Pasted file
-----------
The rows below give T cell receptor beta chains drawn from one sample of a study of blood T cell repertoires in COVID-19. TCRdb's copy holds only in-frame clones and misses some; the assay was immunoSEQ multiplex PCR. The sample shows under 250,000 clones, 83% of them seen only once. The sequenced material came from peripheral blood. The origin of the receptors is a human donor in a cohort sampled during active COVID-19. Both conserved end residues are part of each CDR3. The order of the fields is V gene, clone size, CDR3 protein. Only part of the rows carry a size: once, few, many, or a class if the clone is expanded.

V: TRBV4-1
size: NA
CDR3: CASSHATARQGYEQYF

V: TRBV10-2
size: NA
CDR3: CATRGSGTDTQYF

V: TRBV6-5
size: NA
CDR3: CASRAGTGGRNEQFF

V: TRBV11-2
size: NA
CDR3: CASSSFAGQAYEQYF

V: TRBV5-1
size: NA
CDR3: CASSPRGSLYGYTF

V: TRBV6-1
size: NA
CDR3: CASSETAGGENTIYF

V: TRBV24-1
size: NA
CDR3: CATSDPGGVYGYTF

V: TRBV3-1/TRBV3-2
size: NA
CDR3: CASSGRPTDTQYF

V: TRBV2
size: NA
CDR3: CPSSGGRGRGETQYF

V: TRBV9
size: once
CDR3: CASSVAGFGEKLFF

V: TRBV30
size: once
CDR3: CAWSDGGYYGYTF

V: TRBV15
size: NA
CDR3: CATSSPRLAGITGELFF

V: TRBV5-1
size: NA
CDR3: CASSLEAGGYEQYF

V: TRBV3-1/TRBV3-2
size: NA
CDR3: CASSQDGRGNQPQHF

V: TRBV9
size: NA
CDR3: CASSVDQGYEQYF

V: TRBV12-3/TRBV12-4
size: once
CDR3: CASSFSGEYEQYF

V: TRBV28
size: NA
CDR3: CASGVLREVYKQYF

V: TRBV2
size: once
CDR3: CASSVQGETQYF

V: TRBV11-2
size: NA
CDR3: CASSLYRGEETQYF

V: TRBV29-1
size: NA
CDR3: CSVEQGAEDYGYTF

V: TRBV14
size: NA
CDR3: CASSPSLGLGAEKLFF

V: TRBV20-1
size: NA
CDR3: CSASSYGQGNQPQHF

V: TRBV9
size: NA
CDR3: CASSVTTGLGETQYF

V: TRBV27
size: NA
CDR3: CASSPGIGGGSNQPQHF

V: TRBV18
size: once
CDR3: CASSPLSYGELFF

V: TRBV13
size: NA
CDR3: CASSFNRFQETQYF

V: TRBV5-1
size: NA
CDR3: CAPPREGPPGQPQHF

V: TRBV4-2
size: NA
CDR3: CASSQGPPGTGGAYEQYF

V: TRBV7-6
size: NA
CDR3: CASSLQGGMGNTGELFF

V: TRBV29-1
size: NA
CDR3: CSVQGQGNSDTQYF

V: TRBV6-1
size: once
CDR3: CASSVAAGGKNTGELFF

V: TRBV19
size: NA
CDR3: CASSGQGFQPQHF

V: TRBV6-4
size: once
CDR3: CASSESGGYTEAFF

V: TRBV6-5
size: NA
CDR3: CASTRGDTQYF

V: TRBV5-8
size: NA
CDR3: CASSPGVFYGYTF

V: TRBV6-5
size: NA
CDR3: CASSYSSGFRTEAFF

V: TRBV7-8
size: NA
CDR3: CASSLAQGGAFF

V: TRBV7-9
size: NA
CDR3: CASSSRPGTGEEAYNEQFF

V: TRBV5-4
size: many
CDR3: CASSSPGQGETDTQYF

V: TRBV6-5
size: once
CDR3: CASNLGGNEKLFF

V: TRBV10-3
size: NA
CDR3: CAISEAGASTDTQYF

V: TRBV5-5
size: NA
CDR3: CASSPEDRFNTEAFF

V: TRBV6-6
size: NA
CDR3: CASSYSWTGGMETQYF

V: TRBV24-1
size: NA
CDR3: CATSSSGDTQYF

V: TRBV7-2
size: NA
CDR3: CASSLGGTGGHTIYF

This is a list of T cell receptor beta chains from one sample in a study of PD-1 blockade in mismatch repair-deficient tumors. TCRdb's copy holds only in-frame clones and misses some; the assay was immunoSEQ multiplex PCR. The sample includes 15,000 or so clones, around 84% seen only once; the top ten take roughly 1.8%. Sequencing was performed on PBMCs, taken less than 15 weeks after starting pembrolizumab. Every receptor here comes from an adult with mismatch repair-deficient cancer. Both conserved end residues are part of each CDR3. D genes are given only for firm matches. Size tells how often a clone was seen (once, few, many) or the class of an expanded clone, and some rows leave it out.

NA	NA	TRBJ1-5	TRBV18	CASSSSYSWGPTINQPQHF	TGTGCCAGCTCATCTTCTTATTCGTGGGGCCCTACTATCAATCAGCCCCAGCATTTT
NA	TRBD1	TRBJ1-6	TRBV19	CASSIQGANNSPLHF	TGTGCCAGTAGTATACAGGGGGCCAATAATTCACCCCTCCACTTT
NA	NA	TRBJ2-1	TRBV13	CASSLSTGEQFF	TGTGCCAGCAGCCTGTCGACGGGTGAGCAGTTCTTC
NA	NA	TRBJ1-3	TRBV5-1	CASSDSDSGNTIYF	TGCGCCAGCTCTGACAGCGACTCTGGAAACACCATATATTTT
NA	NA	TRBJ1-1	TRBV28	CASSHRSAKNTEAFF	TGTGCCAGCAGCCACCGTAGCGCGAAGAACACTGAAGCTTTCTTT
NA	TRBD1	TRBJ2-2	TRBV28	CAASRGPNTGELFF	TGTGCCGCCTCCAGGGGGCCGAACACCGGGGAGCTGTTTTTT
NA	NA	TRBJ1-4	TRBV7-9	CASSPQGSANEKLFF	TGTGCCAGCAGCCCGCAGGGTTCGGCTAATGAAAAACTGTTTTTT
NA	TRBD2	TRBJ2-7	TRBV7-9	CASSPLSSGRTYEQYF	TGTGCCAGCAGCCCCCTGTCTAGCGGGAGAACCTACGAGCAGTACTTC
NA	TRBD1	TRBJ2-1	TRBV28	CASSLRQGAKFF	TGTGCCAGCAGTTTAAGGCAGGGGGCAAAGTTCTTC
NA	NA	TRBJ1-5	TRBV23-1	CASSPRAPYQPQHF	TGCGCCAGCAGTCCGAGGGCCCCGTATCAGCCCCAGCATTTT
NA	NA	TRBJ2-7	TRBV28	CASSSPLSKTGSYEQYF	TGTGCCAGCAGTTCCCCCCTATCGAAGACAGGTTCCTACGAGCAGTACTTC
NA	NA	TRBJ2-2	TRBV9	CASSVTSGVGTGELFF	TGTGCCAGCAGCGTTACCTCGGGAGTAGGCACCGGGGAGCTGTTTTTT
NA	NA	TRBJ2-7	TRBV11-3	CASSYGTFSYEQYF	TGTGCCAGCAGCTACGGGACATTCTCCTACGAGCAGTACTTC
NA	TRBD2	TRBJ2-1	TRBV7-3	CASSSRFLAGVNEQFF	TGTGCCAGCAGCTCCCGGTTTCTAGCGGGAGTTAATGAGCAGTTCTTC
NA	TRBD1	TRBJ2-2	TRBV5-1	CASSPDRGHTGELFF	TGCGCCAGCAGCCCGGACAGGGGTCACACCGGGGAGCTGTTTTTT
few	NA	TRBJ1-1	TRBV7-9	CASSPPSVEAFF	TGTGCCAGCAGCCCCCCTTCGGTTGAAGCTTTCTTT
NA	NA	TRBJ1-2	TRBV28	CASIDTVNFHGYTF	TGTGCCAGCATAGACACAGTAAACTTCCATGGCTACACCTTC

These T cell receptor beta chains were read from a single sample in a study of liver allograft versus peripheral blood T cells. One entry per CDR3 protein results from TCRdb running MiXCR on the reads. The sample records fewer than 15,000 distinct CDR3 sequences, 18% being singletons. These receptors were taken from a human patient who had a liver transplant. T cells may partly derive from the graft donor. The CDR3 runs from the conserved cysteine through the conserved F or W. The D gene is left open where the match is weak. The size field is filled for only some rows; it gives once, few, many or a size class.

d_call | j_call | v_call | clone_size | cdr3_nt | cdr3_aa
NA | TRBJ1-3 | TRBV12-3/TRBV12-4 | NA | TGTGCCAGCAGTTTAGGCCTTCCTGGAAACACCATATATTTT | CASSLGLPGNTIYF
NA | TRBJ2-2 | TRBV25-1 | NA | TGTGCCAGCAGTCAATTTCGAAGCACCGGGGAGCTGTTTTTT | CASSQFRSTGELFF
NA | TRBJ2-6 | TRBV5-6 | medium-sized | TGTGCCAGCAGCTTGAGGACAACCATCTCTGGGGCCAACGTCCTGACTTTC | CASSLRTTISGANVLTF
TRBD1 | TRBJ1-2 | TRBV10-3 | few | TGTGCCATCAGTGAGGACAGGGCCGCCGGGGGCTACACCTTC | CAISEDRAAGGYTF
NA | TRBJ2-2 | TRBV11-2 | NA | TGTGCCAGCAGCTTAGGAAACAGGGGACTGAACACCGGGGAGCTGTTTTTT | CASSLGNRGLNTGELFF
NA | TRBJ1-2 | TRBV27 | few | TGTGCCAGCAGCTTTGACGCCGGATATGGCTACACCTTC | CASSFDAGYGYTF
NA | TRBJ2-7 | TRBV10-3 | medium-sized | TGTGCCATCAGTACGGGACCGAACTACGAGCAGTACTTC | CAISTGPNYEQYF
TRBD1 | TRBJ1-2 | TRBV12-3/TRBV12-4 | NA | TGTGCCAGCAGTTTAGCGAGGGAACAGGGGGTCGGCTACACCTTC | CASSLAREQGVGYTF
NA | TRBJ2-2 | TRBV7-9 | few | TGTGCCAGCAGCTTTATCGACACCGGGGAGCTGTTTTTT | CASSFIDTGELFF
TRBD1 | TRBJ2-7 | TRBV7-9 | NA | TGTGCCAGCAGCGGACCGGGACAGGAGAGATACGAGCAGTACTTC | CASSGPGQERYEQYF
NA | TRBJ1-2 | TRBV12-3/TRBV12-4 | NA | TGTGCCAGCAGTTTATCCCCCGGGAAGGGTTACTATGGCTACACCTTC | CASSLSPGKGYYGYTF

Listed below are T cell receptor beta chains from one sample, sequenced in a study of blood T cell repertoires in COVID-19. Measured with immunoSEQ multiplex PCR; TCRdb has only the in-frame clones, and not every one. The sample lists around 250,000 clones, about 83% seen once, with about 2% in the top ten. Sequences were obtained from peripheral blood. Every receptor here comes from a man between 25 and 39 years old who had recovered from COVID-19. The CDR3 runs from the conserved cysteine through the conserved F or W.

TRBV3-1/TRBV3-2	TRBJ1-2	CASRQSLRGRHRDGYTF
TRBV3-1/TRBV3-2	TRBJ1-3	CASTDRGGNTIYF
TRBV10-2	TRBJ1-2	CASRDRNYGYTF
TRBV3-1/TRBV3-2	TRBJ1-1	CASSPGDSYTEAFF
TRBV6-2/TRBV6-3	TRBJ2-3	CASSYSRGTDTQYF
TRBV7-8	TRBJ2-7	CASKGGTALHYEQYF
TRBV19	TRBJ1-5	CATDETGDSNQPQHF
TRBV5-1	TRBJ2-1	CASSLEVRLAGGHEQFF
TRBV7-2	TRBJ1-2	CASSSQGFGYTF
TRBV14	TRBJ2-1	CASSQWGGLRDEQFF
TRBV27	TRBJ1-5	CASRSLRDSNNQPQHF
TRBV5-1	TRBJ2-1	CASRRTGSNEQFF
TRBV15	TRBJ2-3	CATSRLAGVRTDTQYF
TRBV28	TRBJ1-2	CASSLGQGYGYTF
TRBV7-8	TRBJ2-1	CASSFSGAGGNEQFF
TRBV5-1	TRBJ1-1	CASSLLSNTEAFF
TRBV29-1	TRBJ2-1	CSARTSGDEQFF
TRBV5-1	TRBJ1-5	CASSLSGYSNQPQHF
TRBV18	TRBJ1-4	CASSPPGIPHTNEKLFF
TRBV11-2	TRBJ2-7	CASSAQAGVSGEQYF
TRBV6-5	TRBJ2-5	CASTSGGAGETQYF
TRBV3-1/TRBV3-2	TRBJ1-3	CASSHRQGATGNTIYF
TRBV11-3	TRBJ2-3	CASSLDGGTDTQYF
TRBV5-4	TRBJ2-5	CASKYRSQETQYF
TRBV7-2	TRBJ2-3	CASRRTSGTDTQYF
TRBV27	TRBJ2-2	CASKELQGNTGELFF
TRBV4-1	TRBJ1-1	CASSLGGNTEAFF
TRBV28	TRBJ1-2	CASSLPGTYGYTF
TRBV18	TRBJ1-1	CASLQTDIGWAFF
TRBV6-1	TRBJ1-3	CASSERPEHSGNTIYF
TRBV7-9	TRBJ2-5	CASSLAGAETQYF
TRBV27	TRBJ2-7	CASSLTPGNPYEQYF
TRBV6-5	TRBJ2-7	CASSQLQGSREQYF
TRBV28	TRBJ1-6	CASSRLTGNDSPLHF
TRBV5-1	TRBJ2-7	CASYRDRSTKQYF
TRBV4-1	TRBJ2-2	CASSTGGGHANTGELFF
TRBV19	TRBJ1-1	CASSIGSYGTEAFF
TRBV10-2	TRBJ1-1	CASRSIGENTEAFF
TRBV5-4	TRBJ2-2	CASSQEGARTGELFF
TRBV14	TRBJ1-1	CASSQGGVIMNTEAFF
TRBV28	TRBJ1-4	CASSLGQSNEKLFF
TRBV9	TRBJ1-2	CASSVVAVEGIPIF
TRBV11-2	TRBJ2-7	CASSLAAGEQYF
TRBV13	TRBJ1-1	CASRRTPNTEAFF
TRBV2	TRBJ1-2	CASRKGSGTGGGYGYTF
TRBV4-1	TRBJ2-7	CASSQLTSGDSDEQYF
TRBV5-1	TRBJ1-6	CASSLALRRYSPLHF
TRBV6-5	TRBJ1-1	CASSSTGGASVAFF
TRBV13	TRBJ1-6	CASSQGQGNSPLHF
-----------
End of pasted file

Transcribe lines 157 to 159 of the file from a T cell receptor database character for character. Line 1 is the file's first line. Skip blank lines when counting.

NA | TRBJ1-3 | TRBV12-3/TRBV12-4 | NA | TGTGCCAGCAGTTTAGGCCTTCCTGGAAACACCATATATTTT | CASSLGLPGNTIYF
NA | TRBJ2-2 | TRBV25-1 | NA | TGTGCCAGCAGTCAATTTCGAAGCACCGGGGAGCTGTTTTTT | CASSQFRSTGELFF
NA | TRBJ2-6 | TRBV5-6 | medium-sized | TGTGCCAGCAGCTTGAGGACAACCATCTCTGGGGCCAACGTCCTGACTTTC | CASSLRTTISGANVLTF